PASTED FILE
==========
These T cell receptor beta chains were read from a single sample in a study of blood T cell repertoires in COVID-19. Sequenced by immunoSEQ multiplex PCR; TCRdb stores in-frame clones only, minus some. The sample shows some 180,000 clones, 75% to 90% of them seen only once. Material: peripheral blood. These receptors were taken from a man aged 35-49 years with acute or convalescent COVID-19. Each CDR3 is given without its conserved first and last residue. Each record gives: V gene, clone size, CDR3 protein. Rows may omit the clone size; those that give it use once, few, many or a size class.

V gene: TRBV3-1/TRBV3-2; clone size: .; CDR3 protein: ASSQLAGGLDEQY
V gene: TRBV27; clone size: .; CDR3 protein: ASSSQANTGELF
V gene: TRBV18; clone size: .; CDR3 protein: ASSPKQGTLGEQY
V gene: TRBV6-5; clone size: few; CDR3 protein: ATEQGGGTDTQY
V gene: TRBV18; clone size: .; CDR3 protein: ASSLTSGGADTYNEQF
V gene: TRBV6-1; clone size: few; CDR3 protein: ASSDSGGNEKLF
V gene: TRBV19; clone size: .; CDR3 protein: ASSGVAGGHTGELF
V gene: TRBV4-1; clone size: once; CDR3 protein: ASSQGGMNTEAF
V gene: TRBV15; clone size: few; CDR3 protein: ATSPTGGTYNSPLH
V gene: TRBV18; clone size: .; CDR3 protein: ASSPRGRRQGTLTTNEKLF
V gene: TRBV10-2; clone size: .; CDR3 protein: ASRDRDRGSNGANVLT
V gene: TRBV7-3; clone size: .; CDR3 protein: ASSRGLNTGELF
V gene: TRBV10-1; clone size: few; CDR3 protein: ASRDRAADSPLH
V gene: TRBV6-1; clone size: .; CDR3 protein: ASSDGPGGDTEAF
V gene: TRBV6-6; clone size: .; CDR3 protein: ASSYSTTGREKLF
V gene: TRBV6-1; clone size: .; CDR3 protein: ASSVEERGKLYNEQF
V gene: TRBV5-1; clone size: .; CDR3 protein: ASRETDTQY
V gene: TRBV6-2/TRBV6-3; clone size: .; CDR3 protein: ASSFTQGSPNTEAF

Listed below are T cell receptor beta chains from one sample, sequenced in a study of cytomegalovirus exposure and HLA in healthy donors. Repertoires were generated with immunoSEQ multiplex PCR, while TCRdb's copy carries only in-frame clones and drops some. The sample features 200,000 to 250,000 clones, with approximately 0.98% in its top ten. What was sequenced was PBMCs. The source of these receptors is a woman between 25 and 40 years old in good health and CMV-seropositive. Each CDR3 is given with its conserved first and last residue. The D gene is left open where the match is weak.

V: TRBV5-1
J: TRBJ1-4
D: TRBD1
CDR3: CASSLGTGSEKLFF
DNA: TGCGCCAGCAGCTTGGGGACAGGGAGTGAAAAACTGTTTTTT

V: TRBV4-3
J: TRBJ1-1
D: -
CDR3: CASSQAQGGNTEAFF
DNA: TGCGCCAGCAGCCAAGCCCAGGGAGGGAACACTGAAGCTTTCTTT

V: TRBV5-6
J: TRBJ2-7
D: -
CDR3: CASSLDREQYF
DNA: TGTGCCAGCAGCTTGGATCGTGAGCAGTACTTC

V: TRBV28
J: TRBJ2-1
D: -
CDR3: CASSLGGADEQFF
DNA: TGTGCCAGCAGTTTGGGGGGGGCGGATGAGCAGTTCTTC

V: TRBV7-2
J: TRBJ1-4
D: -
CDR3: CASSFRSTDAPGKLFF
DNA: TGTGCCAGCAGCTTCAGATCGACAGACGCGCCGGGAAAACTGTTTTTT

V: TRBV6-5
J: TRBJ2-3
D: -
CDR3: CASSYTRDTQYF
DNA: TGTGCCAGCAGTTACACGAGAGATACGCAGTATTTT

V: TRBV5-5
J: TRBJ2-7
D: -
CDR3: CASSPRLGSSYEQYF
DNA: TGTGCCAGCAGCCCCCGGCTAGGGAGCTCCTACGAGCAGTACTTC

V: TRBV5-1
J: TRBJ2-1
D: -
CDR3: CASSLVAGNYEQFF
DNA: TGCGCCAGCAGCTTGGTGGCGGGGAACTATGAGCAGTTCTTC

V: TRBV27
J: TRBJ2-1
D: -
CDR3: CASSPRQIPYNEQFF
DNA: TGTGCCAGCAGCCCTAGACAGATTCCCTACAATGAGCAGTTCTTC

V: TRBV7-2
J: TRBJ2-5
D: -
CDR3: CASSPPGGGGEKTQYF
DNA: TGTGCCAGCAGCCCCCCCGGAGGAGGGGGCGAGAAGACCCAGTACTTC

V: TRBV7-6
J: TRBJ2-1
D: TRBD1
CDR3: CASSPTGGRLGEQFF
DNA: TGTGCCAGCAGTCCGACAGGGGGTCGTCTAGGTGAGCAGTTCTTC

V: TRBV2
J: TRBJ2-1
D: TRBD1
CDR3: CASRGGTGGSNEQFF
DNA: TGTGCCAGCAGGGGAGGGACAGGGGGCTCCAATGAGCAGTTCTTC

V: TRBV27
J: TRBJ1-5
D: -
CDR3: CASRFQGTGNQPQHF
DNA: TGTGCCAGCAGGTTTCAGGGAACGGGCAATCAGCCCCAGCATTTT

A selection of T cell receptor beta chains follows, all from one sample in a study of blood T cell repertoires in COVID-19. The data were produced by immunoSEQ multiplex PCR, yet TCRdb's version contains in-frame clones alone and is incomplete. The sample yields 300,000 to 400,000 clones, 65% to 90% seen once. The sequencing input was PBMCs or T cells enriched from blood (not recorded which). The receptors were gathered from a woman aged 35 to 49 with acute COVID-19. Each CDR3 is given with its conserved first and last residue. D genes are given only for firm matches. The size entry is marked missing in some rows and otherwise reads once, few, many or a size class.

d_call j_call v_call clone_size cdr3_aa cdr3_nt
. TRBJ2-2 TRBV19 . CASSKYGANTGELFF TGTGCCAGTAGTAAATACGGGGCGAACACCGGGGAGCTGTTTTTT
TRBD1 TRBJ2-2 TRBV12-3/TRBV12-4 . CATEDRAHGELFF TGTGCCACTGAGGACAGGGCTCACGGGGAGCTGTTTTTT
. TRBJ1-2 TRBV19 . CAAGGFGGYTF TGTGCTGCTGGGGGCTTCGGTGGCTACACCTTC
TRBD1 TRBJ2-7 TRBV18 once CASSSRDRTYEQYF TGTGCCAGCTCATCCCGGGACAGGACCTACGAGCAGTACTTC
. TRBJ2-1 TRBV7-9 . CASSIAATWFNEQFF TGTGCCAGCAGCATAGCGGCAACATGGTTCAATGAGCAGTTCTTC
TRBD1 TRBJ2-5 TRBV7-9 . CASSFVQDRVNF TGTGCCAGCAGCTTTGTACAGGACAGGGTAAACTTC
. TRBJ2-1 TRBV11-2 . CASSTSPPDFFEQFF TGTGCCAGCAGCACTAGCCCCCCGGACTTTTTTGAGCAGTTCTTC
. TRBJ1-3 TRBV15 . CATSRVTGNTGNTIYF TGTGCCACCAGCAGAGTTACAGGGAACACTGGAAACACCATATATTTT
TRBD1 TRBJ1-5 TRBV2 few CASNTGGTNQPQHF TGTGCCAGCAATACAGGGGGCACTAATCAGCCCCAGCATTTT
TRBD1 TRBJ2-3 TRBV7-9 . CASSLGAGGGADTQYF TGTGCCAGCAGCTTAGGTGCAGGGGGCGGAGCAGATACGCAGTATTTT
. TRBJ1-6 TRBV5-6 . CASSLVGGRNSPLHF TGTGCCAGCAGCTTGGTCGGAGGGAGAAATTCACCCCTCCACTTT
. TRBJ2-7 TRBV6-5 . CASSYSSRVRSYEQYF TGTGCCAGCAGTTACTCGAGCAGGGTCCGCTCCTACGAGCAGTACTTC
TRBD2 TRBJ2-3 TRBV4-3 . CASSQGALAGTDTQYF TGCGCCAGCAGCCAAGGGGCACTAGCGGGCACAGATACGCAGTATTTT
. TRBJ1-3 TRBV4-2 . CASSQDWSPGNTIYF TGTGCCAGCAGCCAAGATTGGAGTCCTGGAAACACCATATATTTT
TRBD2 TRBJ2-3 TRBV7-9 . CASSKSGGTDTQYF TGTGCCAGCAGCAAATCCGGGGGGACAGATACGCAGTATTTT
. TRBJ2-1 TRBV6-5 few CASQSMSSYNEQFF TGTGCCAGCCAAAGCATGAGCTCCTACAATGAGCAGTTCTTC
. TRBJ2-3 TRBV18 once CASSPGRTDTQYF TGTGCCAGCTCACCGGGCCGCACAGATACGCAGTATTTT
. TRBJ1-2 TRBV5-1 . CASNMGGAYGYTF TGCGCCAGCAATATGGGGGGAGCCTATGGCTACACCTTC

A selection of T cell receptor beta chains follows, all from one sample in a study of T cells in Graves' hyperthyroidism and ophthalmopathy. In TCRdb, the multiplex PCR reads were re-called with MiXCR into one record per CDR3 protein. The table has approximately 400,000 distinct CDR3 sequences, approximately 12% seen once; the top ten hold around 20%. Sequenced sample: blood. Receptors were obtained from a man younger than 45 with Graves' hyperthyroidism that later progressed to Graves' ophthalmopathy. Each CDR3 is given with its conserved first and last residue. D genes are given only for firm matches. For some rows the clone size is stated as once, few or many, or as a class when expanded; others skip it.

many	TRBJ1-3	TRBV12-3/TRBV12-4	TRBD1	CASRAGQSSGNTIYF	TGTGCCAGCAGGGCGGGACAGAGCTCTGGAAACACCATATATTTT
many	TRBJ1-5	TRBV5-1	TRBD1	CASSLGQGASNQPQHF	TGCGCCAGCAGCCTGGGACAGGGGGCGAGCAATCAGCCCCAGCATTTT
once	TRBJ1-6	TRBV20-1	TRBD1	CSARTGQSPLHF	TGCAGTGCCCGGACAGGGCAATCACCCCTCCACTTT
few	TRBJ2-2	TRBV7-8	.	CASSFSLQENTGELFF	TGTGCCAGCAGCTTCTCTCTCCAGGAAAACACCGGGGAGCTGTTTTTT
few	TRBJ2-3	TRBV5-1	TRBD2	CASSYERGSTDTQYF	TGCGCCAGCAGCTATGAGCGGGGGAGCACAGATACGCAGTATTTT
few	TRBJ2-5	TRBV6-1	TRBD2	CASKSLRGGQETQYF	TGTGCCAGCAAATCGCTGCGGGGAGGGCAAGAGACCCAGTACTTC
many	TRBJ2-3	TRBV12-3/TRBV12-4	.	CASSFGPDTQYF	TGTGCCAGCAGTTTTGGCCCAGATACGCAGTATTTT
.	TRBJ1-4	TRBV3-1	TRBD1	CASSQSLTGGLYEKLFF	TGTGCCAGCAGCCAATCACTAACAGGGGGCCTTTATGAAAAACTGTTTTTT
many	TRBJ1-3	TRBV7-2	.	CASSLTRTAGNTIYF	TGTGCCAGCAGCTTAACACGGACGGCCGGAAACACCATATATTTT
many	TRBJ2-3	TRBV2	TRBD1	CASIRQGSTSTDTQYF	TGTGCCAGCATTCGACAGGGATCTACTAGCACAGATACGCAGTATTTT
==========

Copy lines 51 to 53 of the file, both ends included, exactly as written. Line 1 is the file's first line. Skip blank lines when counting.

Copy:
V: TRBV5-5
J: TRBJ2-7
D: -